Smart phosphorescent bioprobes

by | Oct 24, 2012

A phosphorescent iridium(III) complex-functionalized poly(N-isopropylacrylamide) is a promising probe for bioimaging applications.

With the rapid development of life science and pathology, research on intracellular active species, cell signal transduction, and apoptosis by fluorescence microscopy imaging has become an important and active field. For biological samples, the target fluorescent signal often suffers from interference with background fluorescence, reducing the target-to-background ratio. An effective strategy to address this problem is to utilize a time-gated technique, which requires long-lived phosphorescence as the target signal and can effectively eliminate the interference from short-lived background fluorescence.

Although many phosphorescent probes have been developed for sensing various analytes, most of them suffer from poor water-solubility. The addition of organic solvents is often needed in sensing and bioimaging, limiting their real biomedical applications. Hence, there is an urgent need to develop effective strategies to exploit water-soluble and biocompatible phosphorescent probes.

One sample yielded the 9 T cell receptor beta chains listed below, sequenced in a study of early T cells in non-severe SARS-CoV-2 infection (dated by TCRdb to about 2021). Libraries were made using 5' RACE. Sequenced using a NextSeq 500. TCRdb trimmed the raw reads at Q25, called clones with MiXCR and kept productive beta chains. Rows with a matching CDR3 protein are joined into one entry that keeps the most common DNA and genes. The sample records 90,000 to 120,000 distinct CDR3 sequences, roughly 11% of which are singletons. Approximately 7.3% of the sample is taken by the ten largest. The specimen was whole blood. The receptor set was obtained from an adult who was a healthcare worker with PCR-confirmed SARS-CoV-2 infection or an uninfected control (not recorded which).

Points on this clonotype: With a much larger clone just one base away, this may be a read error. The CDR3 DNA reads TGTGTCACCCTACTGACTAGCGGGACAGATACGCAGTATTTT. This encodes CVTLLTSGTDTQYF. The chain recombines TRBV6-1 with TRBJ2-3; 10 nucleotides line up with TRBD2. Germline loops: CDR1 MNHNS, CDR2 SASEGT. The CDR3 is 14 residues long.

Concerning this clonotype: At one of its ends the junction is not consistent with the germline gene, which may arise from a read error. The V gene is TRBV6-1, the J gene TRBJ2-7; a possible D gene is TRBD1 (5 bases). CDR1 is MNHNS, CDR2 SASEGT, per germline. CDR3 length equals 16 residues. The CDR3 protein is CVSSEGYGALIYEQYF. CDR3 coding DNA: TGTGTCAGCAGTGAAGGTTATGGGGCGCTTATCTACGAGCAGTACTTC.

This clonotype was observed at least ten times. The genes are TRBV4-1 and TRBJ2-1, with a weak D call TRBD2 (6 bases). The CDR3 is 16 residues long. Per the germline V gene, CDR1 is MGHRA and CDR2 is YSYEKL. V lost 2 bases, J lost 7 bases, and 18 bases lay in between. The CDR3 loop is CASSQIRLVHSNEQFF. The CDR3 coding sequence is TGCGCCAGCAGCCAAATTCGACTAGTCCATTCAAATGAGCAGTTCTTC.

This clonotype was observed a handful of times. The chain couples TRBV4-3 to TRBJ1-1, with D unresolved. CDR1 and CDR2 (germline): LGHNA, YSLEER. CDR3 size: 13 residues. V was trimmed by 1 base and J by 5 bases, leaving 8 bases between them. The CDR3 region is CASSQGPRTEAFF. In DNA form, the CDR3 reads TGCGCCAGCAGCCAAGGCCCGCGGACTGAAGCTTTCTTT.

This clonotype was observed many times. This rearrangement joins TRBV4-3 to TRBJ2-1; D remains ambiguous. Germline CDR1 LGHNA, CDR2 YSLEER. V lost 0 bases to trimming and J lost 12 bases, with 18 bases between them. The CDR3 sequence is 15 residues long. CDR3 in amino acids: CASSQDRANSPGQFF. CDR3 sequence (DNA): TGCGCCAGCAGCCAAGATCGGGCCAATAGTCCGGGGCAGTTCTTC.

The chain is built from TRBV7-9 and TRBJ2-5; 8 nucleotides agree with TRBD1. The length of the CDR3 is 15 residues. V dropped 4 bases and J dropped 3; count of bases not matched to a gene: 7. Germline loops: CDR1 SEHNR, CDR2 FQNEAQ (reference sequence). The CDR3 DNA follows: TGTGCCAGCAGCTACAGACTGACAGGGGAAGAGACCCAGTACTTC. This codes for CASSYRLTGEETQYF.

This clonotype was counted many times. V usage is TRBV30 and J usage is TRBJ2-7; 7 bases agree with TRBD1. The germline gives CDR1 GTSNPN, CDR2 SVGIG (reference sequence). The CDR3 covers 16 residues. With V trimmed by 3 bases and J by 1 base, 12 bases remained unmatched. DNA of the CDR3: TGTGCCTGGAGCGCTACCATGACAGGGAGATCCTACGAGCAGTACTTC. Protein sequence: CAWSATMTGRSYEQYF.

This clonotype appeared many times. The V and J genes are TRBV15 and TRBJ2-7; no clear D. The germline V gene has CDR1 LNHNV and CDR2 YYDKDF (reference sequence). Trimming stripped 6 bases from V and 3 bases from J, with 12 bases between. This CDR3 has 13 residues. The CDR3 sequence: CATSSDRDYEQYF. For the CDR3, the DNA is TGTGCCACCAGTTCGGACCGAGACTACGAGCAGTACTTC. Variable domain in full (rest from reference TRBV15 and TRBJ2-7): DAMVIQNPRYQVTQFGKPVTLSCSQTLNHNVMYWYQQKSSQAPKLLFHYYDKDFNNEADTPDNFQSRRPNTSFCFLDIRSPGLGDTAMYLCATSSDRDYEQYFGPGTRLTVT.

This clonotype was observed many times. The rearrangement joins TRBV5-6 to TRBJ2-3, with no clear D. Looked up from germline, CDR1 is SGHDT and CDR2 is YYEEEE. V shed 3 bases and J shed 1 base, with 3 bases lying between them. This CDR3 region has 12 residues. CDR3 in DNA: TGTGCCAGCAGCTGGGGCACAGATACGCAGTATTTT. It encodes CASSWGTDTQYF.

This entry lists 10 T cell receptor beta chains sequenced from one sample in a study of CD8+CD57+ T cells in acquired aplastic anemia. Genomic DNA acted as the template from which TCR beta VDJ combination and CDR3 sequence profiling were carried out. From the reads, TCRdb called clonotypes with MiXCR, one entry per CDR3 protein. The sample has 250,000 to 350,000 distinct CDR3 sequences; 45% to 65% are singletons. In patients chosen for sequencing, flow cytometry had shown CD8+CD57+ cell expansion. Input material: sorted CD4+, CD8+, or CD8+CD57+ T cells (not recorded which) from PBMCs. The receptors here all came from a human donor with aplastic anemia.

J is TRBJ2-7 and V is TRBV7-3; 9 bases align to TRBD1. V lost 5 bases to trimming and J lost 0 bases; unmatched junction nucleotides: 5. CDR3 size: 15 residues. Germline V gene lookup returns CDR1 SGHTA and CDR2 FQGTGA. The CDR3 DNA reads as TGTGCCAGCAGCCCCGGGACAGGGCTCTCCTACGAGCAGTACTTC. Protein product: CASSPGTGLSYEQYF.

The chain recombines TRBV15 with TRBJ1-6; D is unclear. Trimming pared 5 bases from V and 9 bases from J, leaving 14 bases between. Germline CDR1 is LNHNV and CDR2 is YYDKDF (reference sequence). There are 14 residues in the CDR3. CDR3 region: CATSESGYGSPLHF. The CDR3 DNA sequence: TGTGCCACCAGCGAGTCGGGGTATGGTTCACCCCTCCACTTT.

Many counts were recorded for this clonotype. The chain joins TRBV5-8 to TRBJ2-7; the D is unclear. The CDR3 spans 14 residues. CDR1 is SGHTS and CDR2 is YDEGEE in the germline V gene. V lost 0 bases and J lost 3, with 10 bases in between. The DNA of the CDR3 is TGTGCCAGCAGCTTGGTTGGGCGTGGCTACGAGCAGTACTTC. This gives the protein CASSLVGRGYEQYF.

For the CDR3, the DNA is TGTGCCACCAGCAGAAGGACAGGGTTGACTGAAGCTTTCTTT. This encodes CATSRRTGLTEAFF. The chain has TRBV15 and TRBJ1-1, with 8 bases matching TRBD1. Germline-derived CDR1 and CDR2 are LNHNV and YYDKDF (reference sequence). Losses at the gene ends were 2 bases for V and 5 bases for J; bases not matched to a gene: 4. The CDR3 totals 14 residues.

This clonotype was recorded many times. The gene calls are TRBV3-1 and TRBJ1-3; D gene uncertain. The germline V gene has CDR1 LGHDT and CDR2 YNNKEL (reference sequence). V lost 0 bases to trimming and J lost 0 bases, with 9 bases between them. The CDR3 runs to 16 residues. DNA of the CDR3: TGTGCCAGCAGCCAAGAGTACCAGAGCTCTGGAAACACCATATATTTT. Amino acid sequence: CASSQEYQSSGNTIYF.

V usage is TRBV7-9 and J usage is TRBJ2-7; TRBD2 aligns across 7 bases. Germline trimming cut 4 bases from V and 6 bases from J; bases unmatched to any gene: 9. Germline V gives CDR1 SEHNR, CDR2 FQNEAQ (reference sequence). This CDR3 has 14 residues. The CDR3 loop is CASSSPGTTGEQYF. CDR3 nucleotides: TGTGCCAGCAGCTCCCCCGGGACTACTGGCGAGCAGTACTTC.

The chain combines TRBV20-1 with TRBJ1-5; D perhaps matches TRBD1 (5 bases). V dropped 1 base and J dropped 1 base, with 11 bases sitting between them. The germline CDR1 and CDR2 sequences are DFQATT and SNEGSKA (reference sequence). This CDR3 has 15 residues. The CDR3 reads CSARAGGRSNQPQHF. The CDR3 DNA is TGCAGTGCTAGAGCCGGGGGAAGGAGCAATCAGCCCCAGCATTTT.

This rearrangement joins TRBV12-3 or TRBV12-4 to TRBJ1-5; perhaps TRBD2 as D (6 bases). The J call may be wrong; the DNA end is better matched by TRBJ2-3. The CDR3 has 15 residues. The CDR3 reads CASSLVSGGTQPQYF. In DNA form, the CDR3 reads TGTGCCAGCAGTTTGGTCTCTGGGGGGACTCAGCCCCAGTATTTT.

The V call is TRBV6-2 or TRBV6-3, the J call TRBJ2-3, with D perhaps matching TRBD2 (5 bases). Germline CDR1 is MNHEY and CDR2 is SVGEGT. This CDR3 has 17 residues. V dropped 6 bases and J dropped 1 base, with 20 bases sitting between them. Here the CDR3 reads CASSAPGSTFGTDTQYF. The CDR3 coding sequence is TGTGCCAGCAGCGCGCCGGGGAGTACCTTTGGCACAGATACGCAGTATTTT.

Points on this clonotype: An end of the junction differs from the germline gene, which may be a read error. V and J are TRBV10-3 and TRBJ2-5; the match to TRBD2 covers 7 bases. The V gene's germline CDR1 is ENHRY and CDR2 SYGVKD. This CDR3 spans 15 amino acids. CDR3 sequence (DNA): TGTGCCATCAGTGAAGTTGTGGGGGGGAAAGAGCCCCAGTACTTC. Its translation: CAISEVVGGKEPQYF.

The group of Zhao and Huang (Nanjing University of Posts & Telecommunications, Nanjing, China) reports now a versatile strategy to exploit water-soluble and biocompatible polymer phosphorescent probes by introducing an iridium(III) complex as a signaling unit into a stimuli-responsive poly(N-isopropylacrylamide) backbone. This bioprobe can be used for sensing homocysteine and cysteine – two important amino acids in the human body –  in aqueous systems through the variations in absorption and photoluminescence spectra. The probe is thermo-responsive and, more importantly, exhibits low cytotoxicity. It has been successfully used for live-cell imaging demonstrating that the probe is membrane permeable.

The combination of excellent photophysical properties and very low cytotoxicity renders this material a promising probe for bioimaging applications.

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